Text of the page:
Sculpture - A live performance by Frank Moore

1982-1983, U.C. Berkeley Art Museum, Bancroft Way

Writer unknown

 

There are few humans who ever would want to stretch their very being across the awareness of multitudes, like a painting wrapped around an enormous stretcher; few who wish to donate their personalities to the public trust; scarcely any would hope to bare each inner process, each intimacy, as a public artifact - in short, few who aspire to make of their simple selves a Work of Art. Most don't want the responsibility. Most don't have the vanity. Frank, on the other hand, is up to the job. At times, he even has welcomed it as his self-appointed destiny. After all, someone has got to take charge of the moment, rescue it from the tedium of life's unceasing cocktail chatter; someone must keep each momentary possibility from dying of hesitation and delay. One day, when the sun shone forth and beckoned to him, Frank even installed himself, wheelchair, red hardhat with pointer and all, in a local museum, sitting patiently between the Braque and the Picasso with a typed not affixed to his letter board, stating,

 

"Title: Sculpture - A Live Performance

Media: Flesh, Cloth, Machine

Artist: Frank Moore, U.S.A., 1946 -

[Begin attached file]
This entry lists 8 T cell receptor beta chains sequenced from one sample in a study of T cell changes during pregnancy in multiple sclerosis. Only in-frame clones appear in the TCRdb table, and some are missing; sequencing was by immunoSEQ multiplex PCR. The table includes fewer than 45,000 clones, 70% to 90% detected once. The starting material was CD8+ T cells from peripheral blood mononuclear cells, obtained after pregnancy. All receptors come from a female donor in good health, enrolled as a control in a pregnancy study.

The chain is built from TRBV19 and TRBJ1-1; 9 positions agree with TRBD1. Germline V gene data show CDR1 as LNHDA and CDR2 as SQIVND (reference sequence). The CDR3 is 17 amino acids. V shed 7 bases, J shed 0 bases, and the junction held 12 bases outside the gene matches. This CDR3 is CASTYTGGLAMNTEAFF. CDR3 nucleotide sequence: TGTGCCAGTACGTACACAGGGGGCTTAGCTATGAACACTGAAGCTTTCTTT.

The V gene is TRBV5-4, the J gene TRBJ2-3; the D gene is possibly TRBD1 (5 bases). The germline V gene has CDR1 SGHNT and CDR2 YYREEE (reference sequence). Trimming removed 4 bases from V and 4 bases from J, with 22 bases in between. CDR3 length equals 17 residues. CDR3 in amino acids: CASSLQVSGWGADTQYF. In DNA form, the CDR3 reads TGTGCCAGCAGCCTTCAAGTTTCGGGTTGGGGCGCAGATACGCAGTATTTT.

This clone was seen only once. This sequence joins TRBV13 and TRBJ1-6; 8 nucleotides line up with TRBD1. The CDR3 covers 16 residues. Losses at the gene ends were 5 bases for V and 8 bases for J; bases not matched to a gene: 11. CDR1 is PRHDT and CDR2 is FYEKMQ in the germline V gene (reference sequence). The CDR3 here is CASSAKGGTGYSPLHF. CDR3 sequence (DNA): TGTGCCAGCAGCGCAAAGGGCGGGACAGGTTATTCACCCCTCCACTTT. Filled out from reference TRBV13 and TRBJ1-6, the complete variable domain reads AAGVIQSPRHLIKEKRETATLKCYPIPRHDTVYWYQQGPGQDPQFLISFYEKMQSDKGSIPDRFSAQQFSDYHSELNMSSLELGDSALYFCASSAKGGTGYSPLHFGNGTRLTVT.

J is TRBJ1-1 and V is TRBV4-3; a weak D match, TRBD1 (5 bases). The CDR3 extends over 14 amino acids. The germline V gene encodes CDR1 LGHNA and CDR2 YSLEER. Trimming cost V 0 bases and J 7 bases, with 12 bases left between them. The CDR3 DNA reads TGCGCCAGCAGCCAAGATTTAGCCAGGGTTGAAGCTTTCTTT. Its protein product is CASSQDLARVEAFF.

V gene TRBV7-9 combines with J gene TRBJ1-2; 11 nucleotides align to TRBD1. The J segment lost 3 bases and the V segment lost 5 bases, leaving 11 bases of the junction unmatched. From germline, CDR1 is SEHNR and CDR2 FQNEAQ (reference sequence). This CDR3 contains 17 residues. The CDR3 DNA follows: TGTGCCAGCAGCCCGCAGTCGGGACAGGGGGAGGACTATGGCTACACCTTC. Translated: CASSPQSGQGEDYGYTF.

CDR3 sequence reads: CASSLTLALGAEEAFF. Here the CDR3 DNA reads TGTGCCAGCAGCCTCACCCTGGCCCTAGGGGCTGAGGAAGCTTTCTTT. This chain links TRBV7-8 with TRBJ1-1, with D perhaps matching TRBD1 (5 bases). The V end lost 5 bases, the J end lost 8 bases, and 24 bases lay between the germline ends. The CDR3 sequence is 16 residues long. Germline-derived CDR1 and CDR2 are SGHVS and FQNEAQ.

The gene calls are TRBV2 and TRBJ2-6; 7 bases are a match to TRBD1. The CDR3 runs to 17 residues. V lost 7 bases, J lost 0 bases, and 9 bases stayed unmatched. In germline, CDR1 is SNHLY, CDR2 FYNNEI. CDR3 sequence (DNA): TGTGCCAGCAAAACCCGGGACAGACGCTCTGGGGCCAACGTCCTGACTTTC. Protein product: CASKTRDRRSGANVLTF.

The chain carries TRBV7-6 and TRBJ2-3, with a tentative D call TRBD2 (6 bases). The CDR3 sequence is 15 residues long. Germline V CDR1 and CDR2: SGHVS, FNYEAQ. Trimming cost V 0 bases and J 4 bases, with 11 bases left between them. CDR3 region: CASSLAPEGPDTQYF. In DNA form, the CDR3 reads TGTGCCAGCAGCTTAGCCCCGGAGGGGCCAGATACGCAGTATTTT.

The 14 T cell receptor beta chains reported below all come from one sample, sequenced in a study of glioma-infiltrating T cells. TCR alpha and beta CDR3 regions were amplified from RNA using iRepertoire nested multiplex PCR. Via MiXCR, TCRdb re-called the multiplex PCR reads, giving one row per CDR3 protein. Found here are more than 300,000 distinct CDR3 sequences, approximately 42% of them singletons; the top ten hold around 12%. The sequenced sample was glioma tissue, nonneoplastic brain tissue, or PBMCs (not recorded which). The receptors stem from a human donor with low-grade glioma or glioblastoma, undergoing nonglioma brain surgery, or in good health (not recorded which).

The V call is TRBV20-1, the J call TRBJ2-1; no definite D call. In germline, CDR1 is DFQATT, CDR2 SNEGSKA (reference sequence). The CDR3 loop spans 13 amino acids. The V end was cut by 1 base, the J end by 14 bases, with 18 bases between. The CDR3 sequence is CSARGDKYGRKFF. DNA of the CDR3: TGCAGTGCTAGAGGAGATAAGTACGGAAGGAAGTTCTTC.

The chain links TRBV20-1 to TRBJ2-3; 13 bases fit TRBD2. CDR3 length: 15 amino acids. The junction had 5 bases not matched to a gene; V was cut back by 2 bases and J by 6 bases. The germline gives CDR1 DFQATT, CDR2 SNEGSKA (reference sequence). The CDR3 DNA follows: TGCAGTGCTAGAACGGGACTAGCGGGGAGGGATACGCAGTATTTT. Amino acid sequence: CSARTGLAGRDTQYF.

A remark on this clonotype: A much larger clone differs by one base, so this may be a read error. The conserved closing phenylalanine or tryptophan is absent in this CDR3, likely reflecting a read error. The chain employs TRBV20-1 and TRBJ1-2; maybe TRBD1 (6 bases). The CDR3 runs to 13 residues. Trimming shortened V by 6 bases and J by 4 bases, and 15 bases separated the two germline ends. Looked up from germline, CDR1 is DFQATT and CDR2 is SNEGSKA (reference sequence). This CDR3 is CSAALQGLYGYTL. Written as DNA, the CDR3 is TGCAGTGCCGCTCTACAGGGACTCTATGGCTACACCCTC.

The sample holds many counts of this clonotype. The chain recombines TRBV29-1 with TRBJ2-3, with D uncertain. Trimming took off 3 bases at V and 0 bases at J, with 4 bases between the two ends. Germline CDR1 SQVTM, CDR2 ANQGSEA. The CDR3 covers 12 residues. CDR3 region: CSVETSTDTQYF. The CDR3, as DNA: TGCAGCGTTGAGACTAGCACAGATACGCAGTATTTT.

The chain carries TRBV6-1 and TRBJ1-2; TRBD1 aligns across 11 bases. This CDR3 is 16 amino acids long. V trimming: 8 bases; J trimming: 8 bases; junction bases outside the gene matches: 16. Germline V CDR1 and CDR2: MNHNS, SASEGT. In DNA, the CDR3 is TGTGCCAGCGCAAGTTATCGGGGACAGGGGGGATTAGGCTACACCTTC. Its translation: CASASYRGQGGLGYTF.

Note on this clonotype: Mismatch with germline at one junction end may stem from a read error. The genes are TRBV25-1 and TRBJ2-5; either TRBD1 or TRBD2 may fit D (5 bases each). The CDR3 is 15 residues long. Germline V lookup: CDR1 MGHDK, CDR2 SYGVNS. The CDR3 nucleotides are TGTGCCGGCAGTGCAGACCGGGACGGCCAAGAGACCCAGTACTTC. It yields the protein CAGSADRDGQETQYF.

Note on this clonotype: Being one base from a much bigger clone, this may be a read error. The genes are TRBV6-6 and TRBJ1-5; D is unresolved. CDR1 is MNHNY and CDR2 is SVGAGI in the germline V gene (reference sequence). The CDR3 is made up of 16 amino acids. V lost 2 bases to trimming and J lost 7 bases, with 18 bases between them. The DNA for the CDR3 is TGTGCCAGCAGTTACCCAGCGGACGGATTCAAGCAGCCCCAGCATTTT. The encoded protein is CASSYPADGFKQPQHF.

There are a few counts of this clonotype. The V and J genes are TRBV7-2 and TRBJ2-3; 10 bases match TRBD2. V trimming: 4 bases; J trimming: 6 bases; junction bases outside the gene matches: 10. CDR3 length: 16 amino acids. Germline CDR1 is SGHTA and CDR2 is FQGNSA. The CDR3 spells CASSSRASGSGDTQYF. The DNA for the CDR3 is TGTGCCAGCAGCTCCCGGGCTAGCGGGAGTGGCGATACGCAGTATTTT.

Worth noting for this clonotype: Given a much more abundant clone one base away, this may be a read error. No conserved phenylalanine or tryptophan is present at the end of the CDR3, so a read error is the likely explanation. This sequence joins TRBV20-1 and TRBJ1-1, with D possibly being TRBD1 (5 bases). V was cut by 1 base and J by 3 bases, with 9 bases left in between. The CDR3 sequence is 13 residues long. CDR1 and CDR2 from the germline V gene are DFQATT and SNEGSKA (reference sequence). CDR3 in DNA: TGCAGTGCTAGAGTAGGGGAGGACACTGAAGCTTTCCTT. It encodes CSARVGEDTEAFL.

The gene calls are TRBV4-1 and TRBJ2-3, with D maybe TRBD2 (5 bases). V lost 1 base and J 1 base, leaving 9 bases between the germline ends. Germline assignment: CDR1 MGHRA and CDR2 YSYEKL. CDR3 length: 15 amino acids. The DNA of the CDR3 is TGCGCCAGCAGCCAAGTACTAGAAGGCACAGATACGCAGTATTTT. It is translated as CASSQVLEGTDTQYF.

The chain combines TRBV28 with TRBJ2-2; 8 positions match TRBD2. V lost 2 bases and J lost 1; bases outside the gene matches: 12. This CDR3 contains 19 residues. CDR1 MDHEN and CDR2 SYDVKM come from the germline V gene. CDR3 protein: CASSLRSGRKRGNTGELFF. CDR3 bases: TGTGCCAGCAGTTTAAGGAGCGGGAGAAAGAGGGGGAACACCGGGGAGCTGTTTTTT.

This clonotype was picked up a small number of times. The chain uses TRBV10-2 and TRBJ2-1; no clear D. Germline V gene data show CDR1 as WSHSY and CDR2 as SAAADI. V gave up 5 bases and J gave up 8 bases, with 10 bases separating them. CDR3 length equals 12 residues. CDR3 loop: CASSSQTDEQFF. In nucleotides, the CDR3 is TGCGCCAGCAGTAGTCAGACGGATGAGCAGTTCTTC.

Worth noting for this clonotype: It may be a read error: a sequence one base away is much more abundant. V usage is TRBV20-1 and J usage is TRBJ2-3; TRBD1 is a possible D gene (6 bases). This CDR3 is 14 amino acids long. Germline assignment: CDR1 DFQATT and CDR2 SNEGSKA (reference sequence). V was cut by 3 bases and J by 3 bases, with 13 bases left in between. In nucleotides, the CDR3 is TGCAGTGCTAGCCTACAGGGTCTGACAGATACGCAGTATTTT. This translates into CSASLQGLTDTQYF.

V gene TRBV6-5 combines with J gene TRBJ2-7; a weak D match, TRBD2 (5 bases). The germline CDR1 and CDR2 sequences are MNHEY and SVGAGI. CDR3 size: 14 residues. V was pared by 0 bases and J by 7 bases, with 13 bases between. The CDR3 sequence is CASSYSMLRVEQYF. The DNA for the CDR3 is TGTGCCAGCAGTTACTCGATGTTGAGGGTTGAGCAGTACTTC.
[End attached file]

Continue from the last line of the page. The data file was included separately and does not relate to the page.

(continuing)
Touch the Art"

And then, at the bottom, the simple statement:

"This work is on loan by the artist."

 

Frank especially welcomed conversation and physical exchange, but was content just to be noticed, to have his title read, to cause a reaction. When a genuine interchange did not take place, merely causing a tremor, a disturbance in some unsuspecting soul's flow of awareness was, as usual, satisfaction enough for him.

 

Left to his own devices, Frank probably would not have shunned stardom, superstardom, or fame of any sort. But since Frank has set his life up so that he never could be left truly to his own devices, he was forced, ever so gently by others of us, but mainly was persuaded by the feedback of life itself, to accommodate himself to fame in the eyes of a very, very select circle of people. Those in the past who had beckoned to Frank with promises of collaboration and intimations of immortality, usually had objectives of their own which only became revealed after they had engaged Frank's support.

 

 

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